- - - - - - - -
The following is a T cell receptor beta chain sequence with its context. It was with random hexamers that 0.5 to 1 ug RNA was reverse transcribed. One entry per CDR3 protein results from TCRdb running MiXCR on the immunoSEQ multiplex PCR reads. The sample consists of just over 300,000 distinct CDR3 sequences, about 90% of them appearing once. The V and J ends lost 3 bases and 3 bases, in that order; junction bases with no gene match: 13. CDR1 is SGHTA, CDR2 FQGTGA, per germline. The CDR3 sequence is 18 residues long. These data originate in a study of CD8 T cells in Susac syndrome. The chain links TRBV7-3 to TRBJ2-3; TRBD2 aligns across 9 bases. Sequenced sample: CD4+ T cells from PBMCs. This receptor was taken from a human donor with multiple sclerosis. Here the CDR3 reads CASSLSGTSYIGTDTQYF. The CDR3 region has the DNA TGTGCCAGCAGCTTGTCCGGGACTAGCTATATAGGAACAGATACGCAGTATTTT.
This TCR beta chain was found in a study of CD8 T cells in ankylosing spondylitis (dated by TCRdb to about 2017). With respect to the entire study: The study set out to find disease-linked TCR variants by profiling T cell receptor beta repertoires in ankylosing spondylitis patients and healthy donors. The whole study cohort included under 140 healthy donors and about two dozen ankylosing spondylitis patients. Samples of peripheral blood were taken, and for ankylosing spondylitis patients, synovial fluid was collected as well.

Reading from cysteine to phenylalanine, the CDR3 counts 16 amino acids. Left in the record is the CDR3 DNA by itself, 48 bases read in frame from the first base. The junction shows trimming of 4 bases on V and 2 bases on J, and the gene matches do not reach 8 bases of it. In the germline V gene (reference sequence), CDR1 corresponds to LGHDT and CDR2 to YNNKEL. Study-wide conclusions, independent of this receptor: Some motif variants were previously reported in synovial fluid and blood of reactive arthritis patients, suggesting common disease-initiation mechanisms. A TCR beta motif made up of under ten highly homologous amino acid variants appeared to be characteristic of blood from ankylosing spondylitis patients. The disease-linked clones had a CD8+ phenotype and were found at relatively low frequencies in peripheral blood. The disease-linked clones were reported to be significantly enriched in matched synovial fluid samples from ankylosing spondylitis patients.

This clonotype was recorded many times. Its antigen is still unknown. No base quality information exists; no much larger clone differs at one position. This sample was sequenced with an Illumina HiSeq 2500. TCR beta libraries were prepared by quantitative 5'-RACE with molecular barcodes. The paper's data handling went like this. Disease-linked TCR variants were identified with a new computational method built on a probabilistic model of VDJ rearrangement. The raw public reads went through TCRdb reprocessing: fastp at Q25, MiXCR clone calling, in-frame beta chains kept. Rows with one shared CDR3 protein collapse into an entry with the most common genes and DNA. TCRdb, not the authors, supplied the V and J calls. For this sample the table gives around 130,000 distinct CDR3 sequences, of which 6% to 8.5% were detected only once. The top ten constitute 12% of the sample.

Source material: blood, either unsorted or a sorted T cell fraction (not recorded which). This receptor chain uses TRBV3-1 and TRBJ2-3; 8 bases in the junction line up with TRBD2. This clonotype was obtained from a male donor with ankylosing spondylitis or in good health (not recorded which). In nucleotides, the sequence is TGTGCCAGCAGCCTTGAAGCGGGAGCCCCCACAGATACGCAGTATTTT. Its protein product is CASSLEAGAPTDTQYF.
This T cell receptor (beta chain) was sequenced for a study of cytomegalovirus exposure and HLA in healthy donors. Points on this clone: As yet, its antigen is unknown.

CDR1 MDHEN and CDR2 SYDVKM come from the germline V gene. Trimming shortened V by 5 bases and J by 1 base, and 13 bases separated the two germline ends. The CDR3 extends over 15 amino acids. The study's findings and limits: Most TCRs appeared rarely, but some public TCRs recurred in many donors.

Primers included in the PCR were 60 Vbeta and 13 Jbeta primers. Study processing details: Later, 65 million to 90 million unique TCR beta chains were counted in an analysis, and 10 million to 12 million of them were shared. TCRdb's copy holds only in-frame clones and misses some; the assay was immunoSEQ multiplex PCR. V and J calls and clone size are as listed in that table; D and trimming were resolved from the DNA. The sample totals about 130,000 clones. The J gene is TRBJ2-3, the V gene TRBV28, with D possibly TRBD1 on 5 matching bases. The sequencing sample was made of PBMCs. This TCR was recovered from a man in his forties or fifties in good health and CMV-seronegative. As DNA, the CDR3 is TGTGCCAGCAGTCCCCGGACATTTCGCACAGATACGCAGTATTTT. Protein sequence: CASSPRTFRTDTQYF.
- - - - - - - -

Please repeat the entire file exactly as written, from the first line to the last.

The following is a T cell receptor beta chain sequence with its context. It was with random hexamers that 0.5 to 1 ug RNA was reverse transcribed. One entry per CDR3 protein results from TCRdb running MiXCR on the immunoSEQ multiplex PCR reads. The sample consists of just over 300,000 distinct CDR3 sequences, about 90% of them appearing once. The V and J ends lost 3 bases and 3 bases, in that order; junction bases with no gene match: 13. CDR1 is SGHTA, CDR2 FQGTGA, per germline. The CDR3 sequence is 18 residues long. These data originate in a study of CD8 T cells in Susac syndrome. The chain links TRBV7-3 to TRBJ2-3; TRBD2 aligns across 9 bases. Sequenced sample: CD4+ T cells from PBMCs. This receptor was taken from a human donor with multiple sclerosis. Here the CDR3 reads CASSLSGTSYIGTDTQYF. The CDR3 region has the DNA TGTGCCAGCAGCTTGTCCGGGACTAGCTATATAGGAACAGATACGCAGTATTTT.
This TCR beta chain was found in a study of CD8 T cells in ankylosing spondylitis (dated by TCRdb to about 2017). With respect to the entire study: The study set out to find disease-linked TCR variants by profiling T cell receptor beta repertoires in ankylosing spondylitis patients and healthy donors. The whole study cohort included under 140 healthy donors and about two dozen ankylosing spondylitis patients. Samples of peripheral blood were taken, and for ankylosing spondylitis patients, synovial fluid was collected as well.

Reading from cysteine to phenylalanine, the CDR3 counts 16 amino acids. Left in the record is the CDR3 DNA by itself, 48 bases read in frame from the first base. The junction shows trimming of 4 bases on V and 2 bases on J, and the gene matches do not reach 8 bases of it. In the germline V gene (reference sequence), CDR1 corresponds to LGHDT and CDR2 to YNNKEL. Study-wide conclusions, independent of this receptor: Some motif variants were previously reported in synovial fluid and blood of reactive arthritis patients, suggesting common disease-initiation mechanisms. A TCR beta motif made up of under ten highly homologous amino acid variants appeared to be characteristic of blood from ankylosing spondylitis patients. The disease-linked clones had a CD8+ phenotype and were found at relatively low frequencies in peripheral blood. The disease-linked clones were reported to be significantly enriched in matched synovial fluid samples from ankylosing spondylitis patients.

This clonotype was recorded many times. Its antigen is still unknown. No base quality information exists; no much larger clone differs at one position. This sample was sequenced with an Illumina HiSeq 2500. TCR beta libraries were prepared by quantitative 5'-RACE with molecular barcodes. The paper's data handling went like this. Disease-linked TCR variants were identified with a new computational method built on a probabilistic model of VDJ rearrangement. The raw public reads went through TCRdb reprocessing: fastp at Q25, MiXCR clone calling, in-frame beta chains kept. Rows with one shared CDR3 protein collapse into an entry with the most common genes and DNA. TCRdb, not the authors, supplied the V and J calls. For this sample the table gives around 130,000 distinct CDR3 sequences, of which 6% to 8.5% were detected only once. The top ten constitute 12% of the sample.

Source material: blood, either unsorted or a sorted T cell fraction (not recorded which). This receptor chain uses TRBV3-1 and TRBJ2-3; 8 bases in the junction line up with TRBD2. This clonotype was obtained from a male donor with ankylosing spondylitis or in good health (not recorded which). In nucleotides, the sequence is TGTGCCAGCAGCCTTGAAGCGGGAGCCCCCACAGATACGCAGTATTTT. Its protein product is CASSLEAGAPTDTQYF.
This T cell receptor (beta chain) was sequenced for a study of cytomegalovirus exposure and HLA in healthy donors. Points on this clone: As yet, its antigen is unknown.

CDR1 MDHEN and CDR2 SYDVKM come from the germline V gene. Trimming shortened V by 5 bases and J by 1 base, and 13 bases separated the two germline ends. The CDR3 extends over 15 amino acids. The study's findings and limits: Most TCRs appeared rarely, but some public TCRs recurred in many donors.

Primers included in the PCR were 60 Vbeta and 13 Jbeta primers. Study processing details: Later, 65 million to 90 million unique TCR beta chains were counted in an analysis, and 10 million to 12 million of them were shared. TCRdb's copy holds only in-frame clones and misses some; the assay was immunoSEQ multiplex PCR. V and J calls and clone size are as listed in that table; D and trimming were resolved from the DNA. The sample totals about 130,000 clones. The J gene is TRBJ2-3, the V gene TRBV28, with D possibly TRBD1 on 5 matching bases. The sequencing sample was made of PBMCs. This TCR was recovered from a man in his forties or fifties in good health and CMV-seronegative. As DNA, the CDR3 is TGTGCCAGCAGTCCCCGGACATTTCGCACAGATACGCAGTATTTT. Protein sequence: CASSPRTFRTDTQYF.